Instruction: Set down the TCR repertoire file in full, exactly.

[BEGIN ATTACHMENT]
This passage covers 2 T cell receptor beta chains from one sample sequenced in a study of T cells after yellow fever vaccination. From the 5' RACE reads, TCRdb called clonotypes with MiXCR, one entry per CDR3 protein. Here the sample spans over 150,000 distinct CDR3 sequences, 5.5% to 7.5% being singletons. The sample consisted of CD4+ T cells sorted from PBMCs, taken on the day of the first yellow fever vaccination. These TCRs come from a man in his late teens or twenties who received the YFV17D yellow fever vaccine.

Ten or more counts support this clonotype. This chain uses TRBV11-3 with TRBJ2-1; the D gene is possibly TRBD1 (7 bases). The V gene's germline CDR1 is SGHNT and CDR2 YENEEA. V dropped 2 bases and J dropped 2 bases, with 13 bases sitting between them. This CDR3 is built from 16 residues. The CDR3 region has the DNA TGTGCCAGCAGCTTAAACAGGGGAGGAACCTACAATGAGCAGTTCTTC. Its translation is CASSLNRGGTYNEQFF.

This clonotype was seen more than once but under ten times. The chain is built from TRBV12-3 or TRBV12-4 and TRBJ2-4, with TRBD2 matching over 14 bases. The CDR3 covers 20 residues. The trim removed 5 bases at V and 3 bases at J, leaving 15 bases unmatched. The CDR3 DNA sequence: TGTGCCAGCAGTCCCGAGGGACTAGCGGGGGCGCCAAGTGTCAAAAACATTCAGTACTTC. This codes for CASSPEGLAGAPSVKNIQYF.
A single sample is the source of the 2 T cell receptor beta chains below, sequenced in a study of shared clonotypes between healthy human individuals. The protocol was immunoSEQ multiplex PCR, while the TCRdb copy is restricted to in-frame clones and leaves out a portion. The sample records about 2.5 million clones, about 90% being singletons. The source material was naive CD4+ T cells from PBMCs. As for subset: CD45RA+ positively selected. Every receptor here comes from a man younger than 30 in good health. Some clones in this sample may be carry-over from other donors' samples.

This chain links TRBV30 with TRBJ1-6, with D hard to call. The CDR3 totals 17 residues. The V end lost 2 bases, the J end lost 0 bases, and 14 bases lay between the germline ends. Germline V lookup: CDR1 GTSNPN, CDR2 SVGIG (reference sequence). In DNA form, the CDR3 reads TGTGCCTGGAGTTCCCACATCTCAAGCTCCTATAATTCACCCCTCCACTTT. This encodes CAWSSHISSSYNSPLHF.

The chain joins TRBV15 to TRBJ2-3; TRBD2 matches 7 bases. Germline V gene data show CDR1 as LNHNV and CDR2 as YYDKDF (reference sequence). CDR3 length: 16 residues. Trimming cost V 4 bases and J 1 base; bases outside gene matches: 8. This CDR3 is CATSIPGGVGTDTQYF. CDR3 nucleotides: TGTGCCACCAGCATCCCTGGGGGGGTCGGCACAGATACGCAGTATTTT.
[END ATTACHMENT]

This passage covers 2 T cell receptor beta chains from one sample sequenced in a study of T cells after yellow fever vaccination. From the 5' RACE reads, TCRdb called clonotypes with MiXCR, one entry per CDR3 protein. Here the sample spans over 150,000 distinct CDR3 sequences, 5.5% to 7.5% being singletons. The sample consisted of CD4+ T cells sorted from PBMCs, taken on the day of the first yellow fever vaccination. These TCRs come from a man in his late teens or twenties who received the YFV17D yellow fever vaccine.

Ten or more counts support this clonotype. This chain uses TRBV11-3 with TRBJ2-1; the D gene is possibly TRBD1 (7 bases). The V gene's germline CDR1 is SGHNT and CDR2 YENEEA. V dropped 2 bases and J dropped 2 bases, with 13 bases sitting between them. This CDR3 is built from 16 residues. The CDR3 region has the DNA TGTGCCAGCAGCTTAAACAGGGGAGGAACCTACAATGAGCAGTTCTTC. Its translation is CASSLNRGGTYNEQFF.

This clonotype was seen more than once but under ten times. The chain is built from TRBV12-3 or TRBV12-4 and TRBJ2-4, with TRBD2 matching over 14 bases. The CDR3 covers 20 residues. The trim removed 5 bases at V and 3 bases at J, leaving 15 bases unmatched. The CDR3 DNA sequence: TGTGCCAGCAGTCCCGAGGGACTAGCGGGGGCGCCAAGTGTCAAAAACATTCAGTACTTC. This codes for CASSPEGLAGAPSVKNIQYF.
A single sample is the source of the 2 T cell receptor beta chains below, sequenced in a study of shared clonotypes between healthy human individuals. The protocol was immunoSEQ multiplex PCR, while the TCRdb copy is restricted to in-frame clones and leaves out a portion. The sample records about 2.5 million clones, about 90% being singletons. The source material was naive CD4+ T cells from PBMCs. As for subset: CD45RA+ positively selected. Every receptor here comes from a man younger than 30 in good health. Some clones in this sample may be carry-over from other donors' samples.

This chain links TRBV30 with TRBJ1-6, with D hard to call. The CDR3 totals 17 residues. The V end lost 2 bases, the J end lost 0 bases, and 14 bases lay between the germline ends. Germline V lookup: CDR1 GTSNPN, CDR2 SVGIG (reference sequence). In DNA form, the CDR3 reads TGTGCCTGGAGTTCCCACATCTCAAGCTCCTATAATTCACCCCTCCACTTT. This encodes CAWSSHISSSYNSPLHF.

The chain joins TRBV15 to TRBJ2-3; TRBD2 matches 7 bases. Germline V gene data show CDR1 as LNHNV and CDR2 as YYDKDF (reference sequence). CDR3 length: 16 residues. Trimming cost V 4 bases and J 1 base; bases outside gene matches: 8. This CDR3 is CATSIPGGVGTDTQYF. CDR3 nucleotides: TGTGCCACCAGCATCCCTGGGGGGGTCGGCACAGATACGCAGTATTTT.